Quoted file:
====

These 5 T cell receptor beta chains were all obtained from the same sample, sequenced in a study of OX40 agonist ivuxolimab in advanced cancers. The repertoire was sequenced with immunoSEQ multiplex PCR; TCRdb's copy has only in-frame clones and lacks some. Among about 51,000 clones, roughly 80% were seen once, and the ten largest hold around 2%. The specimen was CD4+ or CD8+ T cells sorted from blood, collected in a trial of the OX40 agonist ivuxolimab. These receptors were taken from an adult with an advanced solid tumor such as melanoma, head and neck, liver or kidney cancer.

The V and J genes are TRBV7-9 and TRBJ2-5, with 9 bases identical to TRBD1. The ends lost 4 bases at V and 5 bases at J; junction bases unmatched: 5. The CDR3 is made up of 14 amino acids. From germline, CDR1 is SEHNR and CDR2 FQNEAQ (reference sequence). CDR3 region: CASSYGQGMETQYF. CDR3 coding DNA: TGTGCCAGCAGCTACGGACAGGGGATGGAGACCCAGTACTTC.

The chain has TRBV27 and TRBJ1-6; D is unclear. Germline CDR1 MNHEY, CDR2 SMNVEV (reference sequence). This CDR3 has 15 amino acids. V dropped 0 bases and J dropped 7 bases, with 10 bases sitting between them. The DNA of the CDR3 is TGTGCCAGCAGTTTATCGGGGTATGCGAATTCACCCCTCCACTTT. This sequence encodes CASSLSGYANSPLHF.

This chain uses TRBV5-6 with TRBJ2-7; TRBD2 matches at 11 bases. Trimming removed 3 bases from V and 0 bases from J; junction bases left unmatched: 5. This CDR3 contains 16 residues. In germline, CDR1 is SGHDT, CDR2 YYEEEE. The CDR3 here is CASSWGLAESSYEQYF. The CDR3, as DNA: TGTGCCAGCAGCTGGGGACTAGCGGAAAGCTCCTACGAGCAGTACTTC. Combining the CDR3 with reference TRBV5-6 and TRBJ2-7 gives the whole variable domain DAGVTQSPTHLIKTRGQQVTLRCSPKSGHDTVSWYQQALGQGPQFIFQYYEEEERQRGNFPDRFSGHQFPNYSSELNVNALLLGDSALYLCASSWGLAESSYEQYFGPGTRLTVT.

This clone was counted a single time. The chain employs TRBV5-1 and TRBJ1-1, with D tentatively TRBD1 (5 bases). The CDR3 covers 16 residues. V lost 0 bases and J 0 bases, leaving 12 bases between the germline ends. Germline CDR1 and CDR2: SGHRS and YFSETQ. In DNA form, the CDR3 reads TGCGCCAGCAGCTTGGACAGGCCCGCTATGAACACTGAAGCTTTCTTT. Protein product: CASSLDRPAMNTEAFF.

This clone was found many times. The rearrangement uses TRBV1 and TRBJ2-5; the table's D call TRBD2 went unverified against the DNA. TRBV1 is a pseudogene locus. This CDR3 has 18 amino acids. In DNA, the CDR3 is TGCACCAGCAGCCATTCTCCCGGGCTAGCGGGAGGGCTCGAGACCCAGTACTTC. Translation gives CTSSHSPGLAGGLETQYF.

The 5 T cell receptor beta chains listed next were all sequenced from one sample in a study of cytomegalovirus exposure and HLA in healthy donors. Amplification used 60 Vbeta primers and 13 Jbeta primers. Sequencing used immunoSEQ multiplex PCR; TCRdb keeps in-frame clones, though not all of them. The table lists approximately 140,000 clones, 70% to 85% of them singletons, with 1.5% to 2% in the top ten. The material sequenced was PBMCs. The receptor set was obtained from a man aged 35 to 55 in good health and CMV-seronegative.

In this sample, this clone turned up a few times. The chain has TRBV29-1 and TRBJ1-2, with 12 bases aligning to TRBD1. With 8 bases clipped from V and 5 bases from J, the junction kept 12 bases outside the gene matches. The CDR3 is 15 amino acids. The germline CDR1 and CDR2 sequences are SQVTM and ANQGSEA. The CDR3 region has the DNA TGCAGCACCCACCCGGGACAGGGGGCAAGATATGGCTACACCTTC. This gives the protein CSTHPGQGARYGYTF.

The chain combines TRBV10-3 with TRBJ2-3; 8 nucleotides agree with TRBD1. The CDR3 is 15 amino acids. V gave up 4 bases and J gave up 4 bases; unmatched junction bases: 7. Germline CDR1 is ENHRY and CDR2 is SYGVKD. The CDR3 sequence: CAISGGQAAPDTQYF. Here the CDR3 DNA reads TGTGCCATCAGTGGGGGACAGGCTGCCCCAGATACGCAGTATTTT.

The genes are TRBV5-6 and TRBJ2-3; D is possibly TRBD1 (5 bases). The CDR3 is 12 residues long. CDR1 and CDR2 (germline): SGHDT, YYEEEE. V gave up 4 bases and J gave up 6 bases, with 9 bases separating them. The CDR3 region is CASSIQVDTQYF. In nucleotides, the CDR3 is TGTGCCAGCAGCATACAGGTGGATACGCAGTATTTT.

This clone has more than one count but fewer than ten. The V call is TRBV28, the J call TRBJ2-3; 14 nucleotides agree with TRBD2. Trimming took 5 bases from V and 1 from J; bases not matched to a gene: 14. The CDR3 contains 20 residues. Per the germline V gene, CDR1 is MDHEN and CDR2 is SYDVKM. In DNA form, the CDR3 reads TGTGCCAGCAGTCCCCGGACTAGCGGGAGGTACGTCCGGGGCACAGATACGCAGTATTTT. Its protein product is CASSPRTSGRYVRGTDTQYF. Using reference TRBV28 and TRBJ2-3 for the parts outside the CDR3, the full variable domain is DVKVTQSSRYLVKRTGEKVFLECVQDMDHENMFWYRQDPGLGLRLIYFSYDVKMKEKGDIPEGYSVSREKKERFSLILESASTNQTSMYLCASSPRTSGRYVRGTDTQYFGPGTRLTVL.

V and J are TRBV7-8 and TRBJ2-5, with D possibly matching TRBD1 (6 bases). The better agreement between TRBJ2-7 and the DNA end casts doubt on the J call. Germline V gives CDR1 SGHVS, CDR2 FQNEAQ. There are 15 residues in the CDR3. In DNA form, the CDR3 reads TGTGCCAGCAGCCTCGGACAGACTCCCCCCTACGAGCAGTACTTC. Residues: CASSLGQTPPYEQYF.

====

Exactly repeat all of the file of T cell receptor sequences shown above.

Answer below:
These 5 T cell receptor beta chains were all obtained from the same sample, sequenced in a study of OX40 agonist ivuxolimab in advanced cancers. The repertoire was sequenced with immunoSEQ multiplex PCR; TCRdb's copy has only in-frame clones and lacks some. Among about 51,000 clones, roughly 80% were seen once, and the ten largest hold around 2%. The specimen was CD4+ or CD8+ T cells sorted from blood, collected in a trial of the OX40 agonist ivuxolimab. These receptors were taken from an adult with an advanced solid tumor such as melanoma, head and neck, liver or kidney cancer.

The V and J genes are TRBV7-9 and TRBJ2-5, with 9 bases identical to TRBD1. The ends lost 4 bases at V and 5 bases at J; junction bases unmatched: 5. The CDR3 is made up of 14 amino acids. From germline, CDR1 is SEHNR and CDR2 FQNEAQ (reference sequence). CDR3 region: CASSYGQGMETQYF. CDR3 coding DNA: TGTGCCAGCAGCTACGGACAGGGGATGGAGACCCAGTACTTC.

The chain has TRBV27 and TRBJ1-6; D is unclear. Germline CDR1 MNHEY, CDR2 SMNVEV (reference sequence). This CDR3 has 15 amino acids. V dropped 0 bases and J dropped 7 bases, with 10 bases sitting between them. The DNA of the CDR3 is TGTGCCAGCAGTTTATCGGGGTATGCGAATTCACCCCTCCACTTT. This sequence encodes CASSLSGYANSPLHF.

This chain uses TRBV5-6 with TRBJ2-7; TRBD2 matches at 11 bases. Trimming removed 3 bases from V and 0 bases from J; junction bases left unmatched: 5. This CDR3 contains 16 residues. In germline, CDR1 is SGHDT, CDR2 YYEEEE. The CDR3 here is CASSWGLAESSYEQYF. The CDR3, as DNA: TGTGCCAGCAGCTGGGGACTAGCGGAAAGCTCCTACGAGCAGTACTTC. Combining the CDR3 with reference TRBV5-6 and TRBJ2-7 gives the whole variable domain DAGVTQSPTHLIKTRGQQVTLRCSPKSGHDTVSWYQQALGQGPQFIFQYYEEEERQRGNFPDRFSGHQFPNYSSELNVNALLLGDSALYLCASSWGLAESSYEQYFGPGTRLTVT.

This clone was counted a single time. The chain employs TRBV5-1 and TRBJ1-1, with D tentatively TRBD1 (5 bases). The CDR3 covers 16 residues. V lost 0 bases and J 0 bases, leaving 12 bases between the germline ends. Germline CDR1 and CDR2: SGHRS and YFSETQ. In DNA form, the CDR3 reads TGCGCCAGCAGCTTGGACAGGCCCGCTATGAACACTGAAGCTTTCTTT. Protein product: CASSLDRPAMNTEAFF.

This clone was found many times. The rearrangement uses TRBV1 and TRBJ2-5; the table's D call TRBD2 went unverified against the DNA. TRBV1 is a pseudogene locus. This CDR3 has 18 amino acids. In DNA, the CDR3 is TGCACCAGCAGCCATTCTCCCGGGCTAGCGGGAGGGCTCGAGACCCAGTACTTC. Translation gives CTSSHSPGLAGGLETQYF.

The 5 T cell receptor beta chains listed next were all sequenced from one sample in a study of cytomegalovirus exposure and HLA in healthy donors. Amplification used 60 Vbeta primers and 13 Jbeta primers. Sequencing used immunoSEQ multiplex PCR; TCRdb keeps in-frame clones, though not all of them. The table lists approximately 140,000 clones, 70% to 85% of them singletons, with 1.5% to 2% in the top ten. The material sequenced was PBMCs. The receptor set was obtained from a man aged 35 to 55 in good health and CMV-seronegative.

In this sample, this clone turned up a few times. The chain has TRBV29-1 and TRBJ1-2, with 12 bases aligning to TRBD1. With 8 bases clipped from V and 5 bases from J, the junction kept 12 bases outside the gene matches. The CDR3 is 15 amino acids. The germline CDR1 and CDR2 sequences are SQVTM and ANQGSEA. The CDR3 region has the DNA TGCAGCACCCACCCGGGACAGGGGGCAAGATATGGCTACACCTTC. This gives the protein CSTHPGQGARYGYTF.

The chain combines TRBV10-3 with TRBJ2-3; 8 nucleotides agree with TRBD1. The CDR3 is 15 amino acids. V gave up 4 bases and J gave up 4 bases; unmatched junction bases: 7. Germline CDR1 is ENHRY and CDR2 is SYGVKD. The CDR3 sequence: CAISGGQAAPDTQYF. Here the CDR3 DNA reads TGTGCCATCAGTGGGGGACAGGCTGCCCCAGATACGCAGTATTTT.

The genes are TRBV5-6 and TRBJ2-3; D is possibly TRBD1 (5 bases). The CDR3 is 12 residues long. CDR1 and CDR2 (germline): SGHDT, YYEEEE. V gave up 4 bases and J gave up 6 bases, with 9 bases separating them. The CDR3 region is CASSIQVDTQYF. In nucleotides, the CDR3 is TGTGCCAGCAGCATACAGGTGGATACGCAGTATTTT.

This clone has more than one count but fewer than ten. The V call is TRBV28, the J call TRBJ2-3; 14 nucleotides agree with TRBD2. Trimming took 5 bases from V and 1 from J; bases not matched to a gene: 14. The CDR3 contains 20 residues. Per the germline V gene, CDR1 is MDHEN and CDR2 is SYDVKM. In DNA form, the CDR3 reads TGTGCCAGCAGTCCCCGGACTAGCGGGAGGTACGTCCGGGGCACAGATACGCAGTATTTT. Its protein product is CASSPRTSGRYVRGTDTQYF. Using reference TRBV28 and TRBJ2-3 for the parts outside the CDR3, the full variable domain is DVKVTQSSRYLVKRTGEKVFLECVQDMDHENMFWYRQDPGLGLRLIYFSYDVKMKEKGDIPEGYSVSREKKERFSLILESASTNQTSMYLCASSPRTSGRYVRGTDTQYFGPGTRLTVL.

V and J are TRBV7-8 and TRBJ2-5, with D possibly matching TRBD1 (6 bases). The better agreement between TRBJ2-7 and the DNA end casts doubt on the J call. Germline V gives CDR1 SGHVS, CDR2 FQNEAQ. There are 15 residues in the CDR3. In DNA form, the CDR3 reads TGTGCCAGCAGCCTCGGACAGACTCCCCCCTACGAGCAGTACTTC. Residues: CASSLGQTPPYEQYF.